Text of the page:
Years before Internet chat rooms enabled disenchanted youth to connect with one another, music remained one of the most prominent means of experiencing community and catharsis. This contingent, the teenage result of early ’80s quality-time parenting, seldom articulated these emotions because it didn’t possess the language, or societal permission, to do so. It was left to stew in isolation.
The primal scarring that singer Jonathan Davis mined on Korn’s 1994 self-titled debut — the fear, the pain and the fury spawned from traumas like adolescent bullying and sexual abuse — was a harrowing snapshot of the torment that can churn sight unseen within anyone.
Thankfully, Davis reached for a microphone instead of a gun to banish his demons, and the rest of Korn set his at-times incoherent howling and manic scatting to a creepy, dropped-tuned background of guitar whines, bass slaps and hip-hop beats. Their first album was a jolt of light that exposed the dark corners of its listeners’ psyches, revealing angst those teens didn’t know how to verbalize.
This is one reason why Korn still matters, and why the record deserves the victory lap the band is taking it on for its 20th anniversary tour. The quintet played Irving Plaza on Oct. 5, and the already-intimate space was packed sardine-tight with the thirty-something audience who grew up on Korn. Like its audience, Korn has inevitably changed, too, but kept the back-in-the-day vibe by opting for minimal stage production and a simple backdrop to adorn the stage. (Davis even refrained from using his custom-designed H.R. Giger microphone stand until the encore; the piece’s value probably eclipses the budget that was allotted for Korn.) The crowd, primed to hear the album played from start to finish, was detonated into a sweaty mass of surfing bodies and stomping feet with the growled battle cry of “Are you ready?” that launches first track “Blind.” But instead of being hopped up on the rebellion and illicit substances that fueled early Korn shows, the crowd was pumped with excited nostalgia.
The same could be said for Korn. No longer kids struggling to realize a dream, its members are now successful adults, ones who have weathered changing lineups, spiritual conversions, chemical dependencies and controversy. Getting to sink their teeth into the album that made it all happen for them was a dream gig, even if the mixing board had a few major fails that caused the bottom in the sound to occasionally drop out and render Ray Luzier’s drums and Reginald “Fieldy” Arvizu’s bass flat.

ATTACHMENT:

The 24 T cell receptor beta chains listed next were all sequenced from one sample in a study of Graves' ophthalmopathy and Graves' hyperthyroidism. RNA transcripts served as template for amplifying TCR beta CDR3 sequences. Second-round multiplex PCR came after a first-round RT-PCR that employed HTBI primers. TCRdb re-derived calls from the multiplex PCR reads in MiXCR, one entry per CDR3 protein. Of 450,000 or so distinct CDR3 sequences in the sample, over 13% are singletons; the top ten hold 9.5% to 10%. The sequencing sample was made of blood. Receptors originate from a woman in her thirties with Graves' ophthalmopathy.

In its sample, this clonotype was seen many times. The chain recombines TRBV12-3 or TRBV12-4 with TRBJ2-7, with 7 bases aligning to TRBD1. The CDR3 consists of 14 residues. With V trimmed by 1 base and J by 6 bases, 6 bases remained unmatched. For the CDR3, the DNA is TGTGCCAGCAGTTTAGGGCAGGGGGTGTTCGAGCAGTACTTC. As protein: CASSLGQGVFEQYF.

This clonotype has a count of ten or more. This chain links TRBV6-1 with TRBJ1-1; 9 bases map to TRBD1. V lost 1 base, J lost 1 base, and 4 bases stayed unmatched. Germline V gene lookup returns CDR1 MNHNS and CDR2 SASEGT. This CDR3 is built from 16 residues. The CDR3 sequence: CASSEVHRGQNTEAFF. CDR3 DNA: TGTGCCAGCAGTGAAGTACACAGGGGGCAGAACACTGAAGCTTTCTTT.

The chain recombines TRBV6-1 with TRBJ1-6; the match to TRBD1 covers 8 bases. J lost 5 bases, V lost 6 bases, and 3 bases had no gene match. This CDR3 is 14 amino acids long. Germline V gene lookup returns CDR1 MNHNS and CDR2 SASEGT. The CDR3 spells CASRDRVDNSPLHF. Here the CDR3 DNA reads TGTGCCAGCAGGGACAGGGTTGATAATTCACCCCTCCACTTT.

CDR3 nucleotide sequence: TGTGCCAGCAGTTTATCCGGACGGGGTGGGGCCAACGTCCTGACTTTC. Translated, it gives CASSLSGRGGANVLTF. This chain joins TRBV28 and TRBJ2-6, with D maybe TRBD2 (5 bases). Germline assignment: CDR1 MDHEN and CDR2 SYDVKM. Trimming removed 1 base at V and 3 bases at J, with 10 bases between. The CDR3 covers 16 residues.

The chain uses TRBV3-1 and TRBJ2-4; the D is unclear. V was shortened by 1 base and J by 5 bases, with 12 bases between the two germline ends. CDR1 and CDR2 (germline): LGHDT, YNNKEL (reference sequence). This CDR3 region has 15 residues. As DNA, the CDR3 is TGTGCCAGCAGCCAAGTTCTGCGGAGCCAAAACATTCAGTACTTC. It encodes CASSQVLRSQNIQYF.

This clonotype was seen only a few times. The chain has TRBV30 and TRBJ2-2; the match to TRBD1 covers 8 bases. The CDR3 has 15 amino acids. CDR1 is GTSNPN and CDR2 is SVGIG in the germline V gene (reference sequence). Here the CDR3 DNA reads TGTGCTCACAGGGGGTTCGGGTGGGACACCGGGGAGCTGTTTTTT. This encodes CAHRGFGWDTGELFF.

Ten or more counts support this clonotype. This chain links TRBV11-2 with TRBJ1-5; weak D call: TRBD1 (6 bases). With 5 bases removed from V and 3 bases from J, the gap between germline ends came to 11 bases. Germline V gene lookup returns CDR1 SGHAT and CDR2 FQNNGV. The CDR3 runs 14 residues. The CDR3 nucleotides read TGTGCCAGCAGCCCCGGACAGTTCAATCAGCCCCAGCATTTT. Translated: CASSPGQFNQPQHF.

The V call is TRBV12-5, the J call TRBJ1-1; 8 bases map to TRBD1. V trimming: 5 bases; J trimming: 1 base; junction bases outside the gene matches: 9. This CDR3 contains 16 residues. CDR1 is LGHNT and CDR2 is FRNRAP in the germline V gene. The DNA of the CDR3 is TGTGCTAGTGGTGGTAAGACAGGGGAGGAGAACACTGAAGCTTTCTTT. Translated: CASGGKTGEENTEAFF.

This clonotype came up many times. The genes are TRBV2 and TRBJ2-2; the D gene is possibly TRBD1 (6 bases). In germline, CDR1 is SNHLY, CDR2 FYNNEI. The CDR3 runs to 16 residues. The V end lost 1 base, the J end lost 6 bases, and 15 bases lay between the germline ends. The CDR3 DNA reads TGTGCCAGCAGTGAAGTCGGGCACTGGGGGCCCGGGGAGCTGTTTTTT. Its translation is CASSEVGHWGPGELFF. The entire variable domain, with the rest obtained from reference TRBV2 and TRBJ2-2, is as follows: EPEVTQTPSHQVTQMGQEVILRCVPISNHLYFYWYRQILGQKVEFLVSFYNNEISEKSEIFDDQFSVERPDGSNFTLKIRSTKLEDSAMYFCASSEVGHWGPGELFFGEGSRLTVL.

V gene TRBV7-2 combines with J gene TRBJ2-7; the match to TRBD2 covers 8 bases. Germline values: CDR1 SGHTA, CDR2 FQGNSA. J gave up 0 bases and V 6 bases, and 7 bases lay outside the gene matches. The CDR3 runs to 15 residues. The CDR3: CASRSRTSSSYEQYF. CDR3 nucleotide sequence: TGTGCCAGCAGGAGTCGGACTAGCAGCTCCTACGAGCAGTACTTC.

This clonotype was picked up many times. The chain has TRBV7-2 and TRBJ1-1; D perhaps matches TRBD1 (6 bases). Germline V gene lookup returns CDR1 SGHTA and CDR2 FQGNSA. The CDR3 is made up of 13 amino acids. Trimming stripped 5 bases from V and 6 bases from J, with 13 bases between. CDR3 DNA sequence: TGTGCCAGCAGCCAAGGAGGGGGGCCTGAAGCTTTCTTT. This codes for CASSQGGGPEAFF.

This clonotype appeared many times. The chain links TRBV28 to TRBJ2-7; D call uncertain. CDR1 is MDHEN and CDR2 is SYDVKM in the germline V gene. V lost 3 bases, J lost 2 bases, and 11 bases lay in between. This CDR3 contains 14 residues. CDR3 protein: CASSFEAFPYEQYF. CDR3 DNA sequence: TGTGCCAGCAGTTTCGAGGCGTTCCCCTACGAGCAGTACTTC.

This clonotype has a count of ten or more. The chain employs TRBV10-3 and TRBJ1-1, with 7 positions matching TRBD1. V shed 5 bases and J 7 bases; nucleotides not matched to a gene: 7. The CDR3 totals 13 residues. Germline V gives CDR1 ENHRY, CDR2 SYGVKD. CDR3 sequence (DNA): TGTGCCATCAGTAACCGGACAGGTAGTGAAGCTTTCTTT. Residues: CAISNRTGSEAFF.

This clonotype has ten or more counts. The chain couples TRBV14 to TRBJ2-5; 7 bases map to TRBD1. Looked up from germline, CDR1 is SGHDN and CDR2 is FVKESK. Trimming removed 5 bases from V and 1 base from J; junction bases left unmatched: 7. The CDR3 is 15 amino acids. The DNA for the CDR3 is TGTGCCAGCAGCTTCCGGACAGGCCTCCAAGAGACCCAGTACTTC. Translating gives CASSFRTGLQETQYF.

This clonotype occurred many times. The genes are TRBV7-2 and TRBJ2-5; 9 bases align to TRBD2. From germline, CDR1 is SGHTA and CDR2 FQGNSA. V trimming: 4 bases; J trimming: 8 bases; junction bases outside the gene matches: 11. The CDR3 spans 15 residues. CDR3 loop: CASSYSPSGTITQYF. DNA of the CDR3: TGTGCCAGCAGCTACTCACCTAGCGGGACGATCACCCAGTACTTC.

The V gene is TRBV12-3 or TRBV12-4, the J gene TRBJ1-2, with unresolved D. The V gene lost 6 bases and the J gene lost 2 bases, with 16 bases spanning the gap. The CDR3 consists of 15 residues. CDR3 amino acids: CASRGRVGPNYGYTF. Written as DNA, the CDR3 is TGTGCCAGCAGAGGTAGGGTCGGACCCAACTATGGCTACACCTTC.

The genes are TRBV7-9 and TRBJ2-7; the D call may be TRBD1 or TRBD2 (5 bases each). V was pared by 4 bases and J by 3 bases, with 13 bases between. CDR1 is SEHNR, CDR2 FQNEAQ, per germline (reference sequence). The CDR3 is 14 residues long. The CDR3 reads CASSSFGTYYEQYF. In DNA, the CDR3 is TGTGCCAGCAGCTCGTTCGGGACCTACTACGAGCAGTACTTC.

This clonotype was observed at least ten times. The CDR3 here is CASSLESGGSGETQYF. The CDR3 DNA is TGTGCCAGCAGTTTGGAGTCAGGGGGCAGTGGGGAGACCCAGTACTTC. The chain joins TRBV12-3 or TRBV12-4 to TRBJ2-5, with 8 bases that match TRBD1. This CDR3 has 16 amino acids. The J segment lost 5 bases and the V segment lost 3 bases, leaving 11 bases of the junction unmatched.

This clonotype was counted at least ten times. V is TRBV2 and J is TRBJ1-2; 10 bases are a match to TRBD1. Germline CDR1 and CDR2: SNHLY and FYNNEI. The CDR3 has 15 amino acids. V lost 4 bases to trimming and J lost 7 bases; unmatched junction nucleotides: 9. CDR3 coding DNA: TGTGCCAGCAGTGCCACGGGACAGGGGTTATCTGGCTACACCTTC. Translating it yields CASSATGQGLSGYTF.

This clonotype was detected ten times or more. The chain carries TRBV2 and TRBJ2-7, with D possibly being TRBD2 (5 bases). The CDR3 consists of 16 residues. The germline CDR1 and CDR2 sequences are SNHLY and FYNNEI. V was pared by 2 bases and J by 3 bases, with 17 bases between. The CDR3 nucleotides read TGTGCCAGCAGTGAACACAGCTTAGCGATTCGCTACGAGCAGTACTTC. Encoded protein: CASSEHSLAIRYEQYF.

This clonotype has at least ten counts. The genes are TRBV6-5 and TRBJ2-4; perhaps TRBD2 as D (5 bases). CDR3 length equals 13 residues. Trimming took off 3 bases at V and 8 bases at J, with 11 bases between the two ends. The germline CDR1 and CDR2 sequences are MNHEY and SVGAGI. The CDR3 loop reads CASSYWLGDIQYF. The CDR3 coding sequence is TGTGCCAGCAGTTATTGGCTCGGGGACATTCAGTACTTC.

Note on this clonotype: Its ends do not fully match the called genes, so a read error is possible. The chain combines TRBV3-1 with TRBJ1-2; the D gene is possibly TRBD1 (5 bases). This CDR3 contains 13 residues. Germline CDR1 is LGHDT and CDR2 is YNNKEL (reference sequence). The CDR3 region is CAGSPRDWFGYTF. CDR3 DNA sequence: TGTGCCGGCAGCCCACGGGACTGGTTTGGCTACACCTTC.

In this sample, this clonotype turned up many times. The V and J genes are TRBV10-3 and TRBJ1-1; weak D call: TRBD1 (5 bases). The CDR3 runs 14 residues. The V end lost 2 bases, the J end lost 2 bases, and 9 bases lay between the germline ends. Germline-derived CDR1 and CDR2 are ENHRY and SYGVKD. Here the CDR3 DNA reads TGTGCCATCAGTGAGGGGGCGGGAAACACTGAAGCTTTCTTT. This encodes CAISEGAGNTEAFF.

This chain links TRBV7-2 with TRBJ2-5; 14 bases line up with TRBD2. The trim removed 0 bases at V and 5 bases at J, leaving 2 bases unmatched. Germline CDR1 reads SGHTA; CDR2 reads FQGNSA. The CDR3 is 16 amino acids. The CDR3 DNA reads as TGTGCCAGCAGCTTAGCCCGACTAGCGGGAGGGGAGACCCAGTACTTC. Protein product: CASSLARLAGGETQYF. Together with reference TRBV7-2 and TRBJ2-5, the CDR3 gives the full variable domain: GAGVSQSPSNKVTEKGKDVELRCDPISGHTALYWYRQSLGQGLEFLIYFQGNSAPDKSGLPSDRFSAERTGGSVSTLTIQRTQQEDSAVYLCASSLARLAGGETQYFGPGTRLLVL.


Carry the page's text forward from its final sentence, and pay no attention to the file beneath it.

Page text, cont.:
So far, Korn’s songs are wearing their years well, and the band’s delivery of them was equally self-assured. It could be heard in songs like kiss-off diatribe “Divine”: When it was recorded, Davis’ mid-song rant was defensive and frustrated. Now, in concert, his confidence as he tells his opponent to fuck off is evident.
Korn’s disjointed aesthetic of buzzing, sinister tones and anthemic breakdowns upheld their weight in concert gold, from “Blind” to “Daddy,” and continuing through encores like “Falling Away From Me” and “Freak on a Leash.” The tribe was united in hollering all the album’s most quotable lyrics (every man in the room was clearly living for the moment to shout, “You’ll suck my dick and fucking like it!” during reclamation song “Faget”) and riding the emotional high of the predictable set list. Korn has shucked its once-trademark tracksuits and braids for facial hair and higher-end musical gear, but the guts and unconventionality of its debut are intact.
And the elder children of the Korn — as seen by their delightful shouting of “Knick knack, paddy whack, give a dog a bone” during the black nursery rhyme “Shoots and Ladders” — are still gleefully following their bagpipe-playing leader.